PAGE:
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Fringe at 20 Profile: Bobbi Block

Posted September 2nd, 2016
bobbidorisperformance

Bobbi Block (photo by JJ Tiziou)

Name: Bobbi Block

Type of Artist: Theater Artist; Producer; Director; Dancer; Drummer

Companies: Tongue & Groove Spontaneous Theater; LunchLady Doris; ComedySportz; P3: People’s Percussion Project; Unidos da Filadelfia

List of Fringe shows I’ve participated in: I have produced and performed in every single Fringe Festival since the first one, including many years when I produced and performed in multiple shows. There was only one year when I didn’t produce, though I did perform with my band one night that year, so I’m counting that as participating in every single Festival! My memory sucks, so thank god the Fringe Guide Archive is online or I would not have been able to make this list!

  • The Improv Marathon, 1997 – producer, performer, host [Got every improv group that existed at that time to perform back to back, I think it was a grand total of 5!]
  • Debut of LunchLady Doris at the Quarry Street outdoor stage, 1998 — artist, co-producer [LLD was a 5 member longform improv company (the first in the city) that ran for 12 years, with Dave Jadico, Karen Getz, Kelly Jennings, Kevin Dougherty.]
  • Bingo Bedlam, BbBb Productions, 1999 – director, producer, actor [A 10-minute play in which ALL of the words start with the letter B; featuring Jen Childs, Tony Lawton, Pete Pryor]
  • Birth-day!, P3: People Percussion Project, 2002 – co-producer, co-choreographer, dancer [The debut of P3 as part of the curated Fresh Moves series, co-founded with Judy Freed]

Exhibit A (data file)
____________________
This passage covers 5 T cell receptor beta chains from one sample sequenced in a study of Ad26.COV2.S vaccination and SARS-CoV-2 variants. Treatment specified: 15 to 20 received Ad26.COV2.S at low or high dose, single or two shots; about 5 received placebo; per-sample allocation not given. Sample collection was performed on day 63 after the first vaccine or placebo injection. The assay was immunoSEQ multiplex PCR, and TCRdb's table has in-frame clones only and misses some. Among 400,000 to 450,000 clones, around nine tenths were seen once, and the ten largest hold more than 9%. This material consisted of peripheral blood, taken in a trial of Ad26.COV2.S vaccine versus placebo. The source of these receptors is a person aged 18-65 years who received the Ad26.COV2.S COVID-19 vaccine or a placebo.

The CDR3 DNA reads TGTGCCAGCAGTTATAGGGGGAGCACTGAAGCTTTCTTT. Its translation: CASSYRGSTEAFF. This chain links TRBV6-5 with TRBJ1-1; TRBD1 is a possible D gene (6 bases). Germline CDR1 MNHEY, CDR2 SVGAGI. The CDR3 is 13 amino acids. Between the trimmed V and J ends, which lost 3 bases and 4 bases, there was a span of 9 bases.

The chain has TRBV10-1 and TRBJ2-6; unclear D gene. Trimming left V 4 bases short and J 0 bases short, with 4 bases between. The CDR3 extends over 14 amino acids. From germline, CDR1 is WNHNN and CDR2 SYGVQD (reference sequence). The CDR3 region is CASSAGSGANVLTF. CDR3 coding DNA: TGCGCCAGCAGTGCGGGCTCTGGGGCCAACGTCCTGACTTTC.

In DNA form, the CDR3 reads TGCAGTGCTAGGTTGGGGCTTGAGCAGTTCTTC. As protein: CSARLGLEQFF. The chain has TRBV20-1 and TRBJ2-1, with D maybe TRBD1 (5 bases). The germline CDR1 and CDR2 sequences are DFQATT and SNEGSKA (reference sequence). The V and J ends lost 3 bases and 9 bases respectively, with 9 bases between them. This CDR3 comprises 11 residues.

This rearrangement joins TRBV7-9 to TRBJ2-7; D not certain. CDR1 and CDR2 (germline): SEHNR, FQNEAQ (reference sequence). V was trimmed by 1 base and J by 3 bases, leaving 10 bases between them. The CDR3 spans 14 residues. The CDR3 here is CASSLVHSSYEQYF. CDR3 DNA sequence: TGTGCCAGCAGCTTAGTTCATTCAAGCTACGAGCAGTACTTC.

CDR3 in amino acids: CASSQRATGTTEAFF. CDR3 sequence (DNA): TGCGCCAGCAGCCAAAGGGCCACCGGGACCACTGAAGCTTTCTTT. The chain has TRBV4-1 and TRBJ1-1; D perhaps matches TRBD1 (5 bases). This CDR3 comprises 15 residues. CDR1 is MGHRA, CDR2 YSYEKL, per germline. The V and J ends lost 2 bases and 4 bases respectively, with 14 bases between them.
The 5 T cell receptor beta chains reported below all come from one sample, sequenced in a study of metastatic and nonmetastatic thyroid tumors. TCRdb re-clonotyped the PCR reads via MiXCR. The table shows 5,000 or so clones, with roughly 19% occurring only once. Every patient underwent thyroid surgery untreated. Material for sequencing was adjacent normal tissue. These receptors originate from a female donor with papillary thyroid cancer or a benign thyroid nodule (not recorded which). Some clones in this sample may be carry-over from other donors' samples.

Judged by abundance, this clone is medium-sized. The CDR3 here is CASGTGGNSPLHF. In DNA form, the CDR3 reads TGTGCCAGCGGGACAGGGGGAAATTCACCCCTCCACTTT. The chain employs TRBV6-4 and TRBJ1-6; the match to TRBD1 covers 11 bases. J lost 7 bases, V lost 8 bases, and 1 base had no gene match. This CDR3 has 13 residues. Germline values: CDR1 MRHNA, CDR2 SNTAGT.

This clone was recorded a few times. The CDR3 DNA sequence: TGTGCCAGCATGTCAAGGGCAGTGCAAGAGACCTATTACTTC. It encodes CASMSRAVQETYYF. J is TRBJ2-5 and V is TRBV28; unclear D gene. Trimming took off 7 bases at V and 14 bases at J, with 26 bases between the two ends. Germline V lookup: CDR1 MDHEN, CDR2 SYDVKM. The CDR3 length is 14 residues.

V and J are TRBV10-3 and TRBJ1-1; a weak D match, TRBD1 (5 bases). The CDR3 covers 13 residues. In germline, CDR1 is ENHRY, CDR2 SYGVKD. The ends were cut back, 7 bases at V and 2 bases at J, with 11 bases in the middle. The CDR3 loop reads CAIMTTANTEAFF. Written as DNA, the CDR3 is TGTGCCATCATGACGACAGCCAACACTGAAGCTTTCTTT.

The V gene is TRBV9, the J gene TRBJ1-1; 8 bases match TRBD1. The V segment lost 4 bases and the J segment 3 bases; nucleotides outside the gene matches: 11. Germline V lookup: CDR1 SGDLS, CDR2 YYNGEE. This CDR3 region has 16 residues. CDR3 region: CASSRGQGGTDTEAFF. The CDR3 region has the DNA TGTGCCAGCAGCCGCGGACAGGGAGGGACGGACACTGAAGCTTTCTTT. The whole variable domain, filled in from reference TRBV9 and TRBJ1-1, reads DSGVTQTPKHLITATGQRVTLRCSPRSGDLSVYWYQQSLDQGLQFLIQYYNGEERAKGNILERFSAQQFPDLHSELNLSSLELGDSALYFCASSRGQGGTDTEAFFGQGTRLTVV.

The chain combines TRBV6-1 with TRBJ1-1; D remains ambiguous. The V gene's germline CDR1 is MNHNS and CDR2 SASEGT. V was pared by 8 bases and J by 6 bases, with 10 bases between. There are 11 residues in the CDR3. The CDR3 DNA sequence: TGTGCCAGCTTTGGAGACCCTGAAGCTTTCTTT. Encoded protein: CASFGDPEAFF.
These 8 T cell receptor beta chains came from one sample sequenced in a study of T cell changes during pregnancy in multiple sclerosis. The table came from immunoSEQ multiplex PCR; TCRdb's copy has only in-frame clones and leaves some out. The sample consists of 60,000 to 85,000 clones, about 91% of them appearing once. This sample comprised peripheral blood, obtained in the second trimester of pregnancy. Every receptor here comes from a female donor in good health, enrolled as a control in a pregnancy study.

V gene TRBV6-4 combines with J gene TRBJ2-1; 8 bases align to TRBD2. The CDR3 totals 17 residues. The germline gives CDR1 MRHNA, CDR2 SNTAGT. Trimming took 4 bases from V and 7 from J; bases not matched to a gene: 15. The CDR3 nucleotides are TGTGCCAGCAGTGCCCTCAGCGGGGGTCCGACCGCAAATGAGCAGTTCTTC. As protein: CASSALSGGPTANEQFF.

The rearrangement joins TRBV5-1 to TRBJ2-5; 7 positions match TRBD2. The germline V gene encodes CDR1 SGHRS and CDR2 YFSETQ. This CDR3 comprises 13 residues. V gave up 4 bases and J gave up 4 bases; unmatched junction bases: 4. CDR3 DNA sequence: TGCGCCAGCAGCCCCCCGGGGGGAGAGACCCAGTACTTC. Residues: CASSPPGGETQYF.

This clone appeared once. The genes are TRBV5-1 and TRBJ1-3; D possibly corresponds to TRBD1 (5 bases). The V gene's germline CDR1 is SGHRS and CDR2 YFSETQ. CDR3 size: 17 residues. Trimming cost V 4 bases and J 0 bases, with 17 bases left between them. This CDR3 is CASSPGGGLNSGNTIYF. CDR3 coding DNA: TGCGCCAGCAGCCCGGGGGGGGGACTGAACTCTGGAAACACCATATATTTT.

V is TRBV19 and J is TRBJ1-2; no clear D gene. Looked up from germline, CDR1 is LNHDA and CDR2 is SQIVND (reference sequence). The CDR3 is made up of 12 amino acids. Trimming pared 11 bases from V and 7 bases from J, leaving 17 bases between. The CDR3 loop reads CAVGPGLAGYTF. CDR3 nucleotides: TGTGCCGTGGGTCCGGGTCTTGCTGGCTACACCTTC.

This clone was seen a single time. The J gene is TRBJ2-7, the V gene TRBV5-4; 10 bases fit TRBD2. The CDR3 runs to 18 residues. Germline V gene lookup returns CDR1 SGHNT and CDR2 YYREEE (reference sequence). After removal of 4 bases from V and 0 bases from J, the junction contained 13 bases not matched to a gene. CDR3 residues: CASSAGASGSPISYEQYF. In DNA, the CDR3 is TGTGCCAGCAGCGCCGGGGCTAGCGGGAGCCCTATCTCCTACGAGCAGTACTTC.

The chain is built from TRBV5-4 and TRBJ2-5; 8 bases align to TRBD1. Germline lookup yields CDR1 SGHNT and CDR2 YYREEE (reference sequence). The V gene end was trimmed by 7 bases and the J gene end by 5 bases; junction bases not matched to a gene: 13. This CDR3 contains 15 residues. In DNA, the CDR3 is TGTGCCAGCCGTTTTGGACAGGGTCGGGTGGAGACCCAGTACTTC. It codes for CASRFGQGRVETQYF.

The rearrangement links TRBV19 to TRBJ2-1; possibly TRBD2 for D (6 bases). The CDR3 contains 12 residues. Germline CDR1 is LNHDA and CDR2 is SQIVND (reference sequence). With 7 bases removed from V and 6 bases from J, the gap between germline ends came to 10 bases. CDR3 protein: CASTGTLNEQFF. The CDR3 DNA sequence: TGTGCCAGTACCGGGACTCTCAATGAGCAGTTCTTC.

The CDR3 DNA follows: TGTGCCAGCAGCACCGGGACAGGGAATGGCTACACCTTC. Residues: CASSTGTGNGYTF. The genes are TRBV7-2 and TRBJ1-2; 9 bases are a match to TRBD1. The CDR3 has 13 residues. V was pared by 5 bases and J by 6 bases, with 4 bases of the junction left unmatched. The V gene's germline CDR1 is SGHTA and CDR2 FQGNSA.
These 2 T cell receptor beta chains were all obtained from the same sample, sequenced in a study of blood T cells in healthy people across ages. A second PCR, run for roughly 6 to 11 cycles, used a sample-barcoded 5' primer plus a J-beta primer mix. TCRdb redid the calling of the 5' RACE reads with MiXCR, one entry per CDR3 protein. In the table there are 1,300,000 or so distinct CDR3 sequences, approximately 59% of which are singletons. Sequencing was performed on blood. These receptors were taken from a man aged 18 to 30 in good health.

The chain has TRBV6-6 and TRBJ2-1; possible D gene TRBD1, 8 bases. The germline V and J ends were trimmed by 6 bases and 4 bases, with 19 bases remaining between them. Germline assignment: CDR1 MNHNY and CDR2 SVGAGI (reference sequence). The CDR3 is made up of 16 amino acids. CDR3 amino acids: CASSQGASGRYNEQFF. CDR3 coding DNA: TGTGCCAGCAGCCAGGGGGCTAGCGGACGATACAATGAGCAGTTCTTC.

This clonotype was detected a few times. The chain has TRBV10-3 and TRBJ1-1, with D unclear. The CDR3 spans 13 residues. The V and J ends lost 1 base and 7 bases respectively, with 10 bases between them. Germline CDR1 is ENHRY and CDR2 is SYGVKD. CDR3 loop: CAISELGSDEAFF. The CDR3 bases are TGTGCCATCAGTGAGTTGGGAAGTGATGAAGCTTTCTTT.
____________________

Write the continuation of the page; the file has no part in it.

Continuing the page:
• Late Night Cabaret, 2002 — MC
  • P3: People Percussion Project, 2003-2004 – co-producer, choreographer, dancer
  • LEAP! The Actors’ Improv Experiment, produced by LiveArts, 2007 – conceived and directed [w/ Megan Bellwoar, Catharine Slusar, Ben Lloyd, Tom Byrn, Joe Guzman]
  • In Bed, Tongue & Groove, 2007 – producer, director actor [Fringe Debut of Tongue & Groove Spontaneous Theater*]
  • LunchLady Doris, 1998-2008 – actor, co-producer
  • Secrets, Tongue & Groove, 2008-2009 – producer, director, actor
  • UnSpoken, Tongue & Groove, 2010 – producer, director, actor
  • Six, Tongue & Groove, 2011 – producer, director, actor
  • Le Grand Continental, LiveArts produced, 2012 – dancer
  • WHO, Tongue & Groove, 2012 – producer, director, actor
  • Secrets, Tongue & Groove, 2014 – producer, director, actor
  • Unidos da Filadelfia, 2012-2015 – drummer
  • Groove, Tongue & Groove, 2015 – producer, director, actor [A collaboration with blues dancers and musicians]
  • Before I Die, Tongue & Groove, 2016 – producer, director, actor

*Current and Past Tongue & Groove ensemble members: Fred Andersen, Megan Bellwoar, Beth Dougherty, Adam Gertler, Noah Herman, Matt LydonJennifer MacMillan, Carol Moog, Ed Miller, Eoin O’Shea, Seth Reichgott, Josh Rubinstein, Fred Siegel, Rebecca Sharp,Carrie Spaulding, Jordan Stalsworth

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Tongue & Groove (photo by Aaron Oster)

First Fringe I attended and highlight: I was there at the very start (go on, Grandma). The highlight was the exciting community vibe in Old City. The first several years, with everything taking place within several blocks, it was just so much fun to hop from show to show. You’d bump into people, ask what they were about to see or what they just saw, and just dash off to the next performance without planning. You felt you could take a chance on just about anything, cause everything was only 5 bucks. There was no on-line sales back then, so the ticket-buying process was in person and very communal – the box office was the place to see and be seen. I also loved the cabaret in the old days when you would see snippets of shows as teasers and then decide whether or not you wanted to see the full production. The cabaret was one big love-fest, kinda like a family — with Scott Johnston as a very weird ‘Dad’ of us all — plus you never know what might happen there. You wouldn’t think to miss a night of the Cabaret or you might miss something everyone would be talking about the next day!